Discover what various color shades convey for your website.
Color. It is to our eyes what music is to our ears. Those of us blessed with vision can barely imagine a world without color. Colors evoke feelings, and stand to represent ideas, and so, in web design, as in all things designed, knowledgeable and appropriate use of color is critical.
There are many issues of color involved in web design. Besides the psychological aspects of color, one must be sure that the site is easily readable, and that the palette used in background, graphics, links and content work together. And so, we will look at some of the known psychological qualities of color and how colors relate to each other, both online and off with plenty of tips on palette development and web color usage.
Blue is by far the most popular color - conveying peace and tranquility, harmony, trust and confidence. Luckily for web designers striving to use the 216 color palette, there is an overabundance of blues to choose from! Lighter shades of blue, both solid and textured, make excellent backgrounds for web sites which are lighthearted and positive. On the other hand, blue is the worst possible choice when developing sites for food or cooking because there very few blue foods on earth and it is known to be an appetite suppressant!
Blues work well with other pastel and "cool" shades (like greens), and are an excellent compliment to earth tones and neutral colors like gray and beige. But be careful when using orange with blue, because these two colors vibrate against each other and cause a jarring effect.
Beige is a neutral color which suggests practicality and conservatism, and alone, it can be tiresome and plain. But as a background color with graphics which are earthy, like browns and greens, or blue and pink palettes. Beige is a good color to use in the background, as it will allow for maximum readability of content.
Black is generally considered a mournful, heavy and depressing color, but in the right context, can be sophisticated and mysterious. Studies have shown that online reading can be difficult on a black background, but many sites have been done successfully using colors which contrast heavily (white, neon green). Usage of black as a predominant color should always be carefully considered - if you are designing a children's bookstore, black is the worst possible choice, but if the site is a gallery of photography, black might be an excellent choice... after all, black is the preferred backdrop for an artist's work. In addition, a site which is highly technical, or has an underground feel, would work well in black.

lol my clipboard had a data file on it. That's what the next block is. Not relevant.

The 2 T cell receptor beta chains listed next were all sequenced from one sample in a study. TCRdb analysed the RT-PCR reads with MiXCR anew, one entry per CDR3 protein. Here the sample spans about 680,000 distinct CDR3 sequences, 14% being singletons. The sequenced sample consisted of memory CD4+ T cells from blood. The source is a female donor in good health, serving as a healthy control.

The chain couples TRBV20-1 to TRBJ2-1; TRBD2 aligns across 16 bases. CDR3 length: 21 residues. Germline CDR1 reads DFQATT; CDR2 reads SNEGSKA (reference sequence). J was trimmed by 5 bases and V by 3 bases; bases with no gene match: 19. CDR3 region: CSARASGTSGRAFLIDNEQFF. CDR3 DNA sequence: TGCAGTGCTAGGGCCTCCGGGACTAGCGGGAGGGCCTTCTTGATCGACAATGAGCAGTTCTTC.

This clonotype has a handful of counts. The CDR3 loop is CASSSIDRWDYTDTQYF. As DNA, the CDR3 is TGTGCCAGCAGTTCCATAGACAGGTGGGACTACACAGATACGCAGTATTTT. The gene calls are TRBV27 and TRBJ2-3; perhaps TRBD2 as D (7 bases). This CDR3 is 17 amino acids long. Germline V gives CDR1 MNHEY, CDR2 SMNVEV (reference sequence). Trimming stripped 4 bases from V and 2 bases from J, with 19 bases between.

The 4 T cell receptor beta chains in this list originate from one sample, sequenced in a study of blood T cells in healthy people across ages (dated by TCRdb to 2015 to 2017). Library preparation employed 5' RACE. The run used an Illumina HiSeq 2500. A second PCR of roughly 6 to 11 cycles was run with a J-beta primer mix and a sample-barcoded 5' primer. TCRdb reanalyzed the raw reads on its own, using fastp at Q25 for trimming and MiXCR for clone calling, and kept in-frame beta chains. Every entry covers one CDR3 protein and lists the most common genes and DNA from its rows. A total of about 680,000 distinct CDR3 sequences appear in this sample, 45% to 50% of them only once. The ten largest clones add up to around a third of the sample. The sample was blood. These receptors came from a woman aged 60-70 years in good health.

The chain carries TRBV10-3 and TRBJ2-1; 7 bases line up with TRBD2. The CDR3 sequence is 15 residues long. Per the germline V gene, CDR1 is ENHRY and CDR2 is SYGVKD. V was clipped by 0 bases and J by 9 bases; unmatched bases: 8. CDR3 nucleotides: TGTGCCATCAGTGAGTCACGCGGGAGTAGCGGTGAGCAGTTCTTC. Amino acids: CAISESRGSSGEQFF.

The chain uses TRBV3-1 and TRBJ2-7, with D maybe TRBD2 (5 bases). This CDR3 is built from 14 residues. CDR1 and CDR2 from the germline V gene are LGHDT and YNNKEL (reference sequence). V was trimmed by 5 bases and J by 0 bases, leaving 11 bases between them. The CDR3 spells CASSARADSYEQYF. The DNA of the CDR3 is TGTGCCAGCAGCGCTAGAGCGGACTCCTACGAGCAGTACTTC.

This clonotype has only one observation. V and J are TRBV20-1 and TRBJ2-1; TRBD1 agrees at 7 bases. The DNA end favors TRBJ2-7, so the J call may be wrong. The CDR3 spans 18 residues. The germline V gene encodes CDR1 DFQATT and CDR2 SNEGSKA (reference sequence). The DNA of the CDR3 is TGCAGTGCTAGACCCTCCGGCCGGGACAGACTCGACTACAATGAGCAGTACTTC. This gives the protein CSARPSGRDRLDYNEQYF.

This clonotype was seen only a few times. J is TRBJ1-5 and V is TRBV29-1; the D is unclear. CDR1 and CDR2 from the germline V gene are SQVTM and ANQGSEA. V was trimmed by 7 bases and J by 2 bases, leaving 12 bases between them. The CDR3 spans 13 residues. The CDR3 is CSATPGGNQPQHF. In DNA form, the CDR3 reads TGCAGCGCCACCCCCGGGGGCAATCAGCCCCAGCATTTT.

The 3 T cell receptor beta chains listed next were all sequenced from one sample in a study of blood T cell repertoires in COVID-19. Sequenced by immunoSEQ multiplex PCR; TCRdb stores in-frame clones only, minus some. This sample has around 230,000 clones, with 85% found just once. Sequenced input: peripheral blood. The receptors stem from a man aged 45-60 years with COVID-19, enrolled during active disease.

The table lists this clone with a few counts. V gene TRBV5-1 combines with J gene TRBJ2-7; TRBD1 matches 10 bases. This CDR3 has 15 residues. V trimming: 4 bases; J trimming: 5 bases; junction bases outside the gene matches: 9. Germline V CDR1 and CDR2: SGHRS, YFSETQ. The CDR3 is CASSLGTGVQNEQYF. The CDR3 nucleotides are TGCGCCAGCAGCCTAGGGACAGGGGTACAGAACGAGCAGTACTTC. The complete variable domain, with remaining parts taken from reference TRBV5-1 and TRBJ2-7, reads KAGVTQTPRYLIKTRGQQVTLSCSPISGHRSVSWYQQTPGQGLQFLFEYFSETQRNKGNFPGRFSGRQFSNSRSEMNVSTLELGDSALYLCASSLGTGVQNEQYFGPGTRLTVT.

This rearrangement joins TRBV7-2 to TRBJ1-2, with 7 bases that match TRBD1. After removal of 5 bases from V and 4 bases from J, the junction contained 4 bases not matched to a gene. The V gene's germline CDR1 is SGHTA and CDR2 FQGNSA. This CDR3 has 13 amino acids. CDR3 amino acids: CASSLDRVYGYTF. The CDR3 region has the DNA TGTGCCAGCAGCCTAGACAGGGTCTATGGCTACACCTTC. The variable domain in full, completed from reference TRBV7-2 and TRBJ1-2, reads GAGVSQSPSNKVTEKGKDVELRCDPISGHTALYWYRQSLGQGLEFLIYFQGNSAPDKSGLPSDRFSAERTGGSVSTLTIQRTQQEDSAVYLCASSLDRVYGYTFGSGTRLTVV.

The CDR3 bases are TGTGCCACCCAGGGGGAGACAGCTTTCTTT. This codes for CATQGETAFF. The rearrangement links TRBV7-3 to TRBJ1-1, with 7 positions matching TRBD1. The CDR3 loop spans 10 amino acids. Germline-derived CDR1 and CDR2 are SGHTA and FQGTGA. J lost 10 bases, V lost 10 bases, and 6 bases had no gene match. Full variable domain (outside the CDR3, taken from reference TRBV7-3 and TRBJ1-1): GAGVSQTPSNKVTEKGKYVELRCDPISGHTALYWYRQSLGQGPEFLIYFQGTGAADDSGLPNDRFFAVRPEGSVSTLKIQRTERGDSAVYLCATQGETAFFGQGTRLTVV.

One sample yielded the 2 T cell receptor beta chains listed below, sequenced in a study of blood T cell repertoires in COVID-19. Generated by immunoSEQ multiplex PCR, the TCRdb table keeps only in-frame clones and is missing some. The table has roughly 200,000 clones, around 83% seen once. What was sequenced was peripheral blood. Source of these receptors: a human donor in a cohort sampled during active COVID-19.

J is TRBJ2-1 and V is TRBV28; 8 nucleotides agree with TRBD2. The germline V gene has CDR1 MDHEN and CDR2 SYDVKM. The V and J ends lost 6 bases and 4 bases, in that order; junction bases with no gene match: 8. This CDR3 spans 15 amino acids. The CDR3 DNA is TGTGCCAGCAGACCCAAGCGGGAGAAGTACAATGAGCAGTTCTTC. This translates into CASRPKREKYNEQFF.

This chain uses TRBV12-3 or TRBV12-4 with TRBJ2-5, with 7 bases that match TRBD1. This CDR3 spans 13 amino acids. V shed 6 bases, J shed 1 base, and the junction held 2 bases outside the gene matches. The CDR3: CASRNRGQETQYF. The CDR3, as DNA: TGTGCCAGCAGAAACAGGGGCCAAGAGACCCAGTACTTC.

Brown is another conservative color, which depicts stability, simplicity, and comfort. It can also be considered a drab color as well, and unless it is used correctly, can be very boring. Successful applications might include sepia toned photographs, as well as designs which use a palette of different shade of brown accented by accent colors like green and blue, or red and orange. In a site which depicts the ideas of hearth and home, or outdoor activities, brown can be a wise choice for graphics.
Green is a color to be used with care, because it generates a strong feeling of either positively or negativity in most people. For some, it is a kind, generous color, which represents loyalty and intelligence. It is often a logical choice for financial sites, and represents fertility, healing and ecology in many cultures. But keep in mind that for many people, it conjures up imagery of envy, reptiles and insects, and bodily functions! You may wish to use green as an accent color only because as a predominant color it has been known to drive people away in product design studies. Whatever you do, if you use green DO NOT closely combine red with green, as these two colors vibrate against each other and make readability nearly impossible, as well as being difficult for the color blind to read.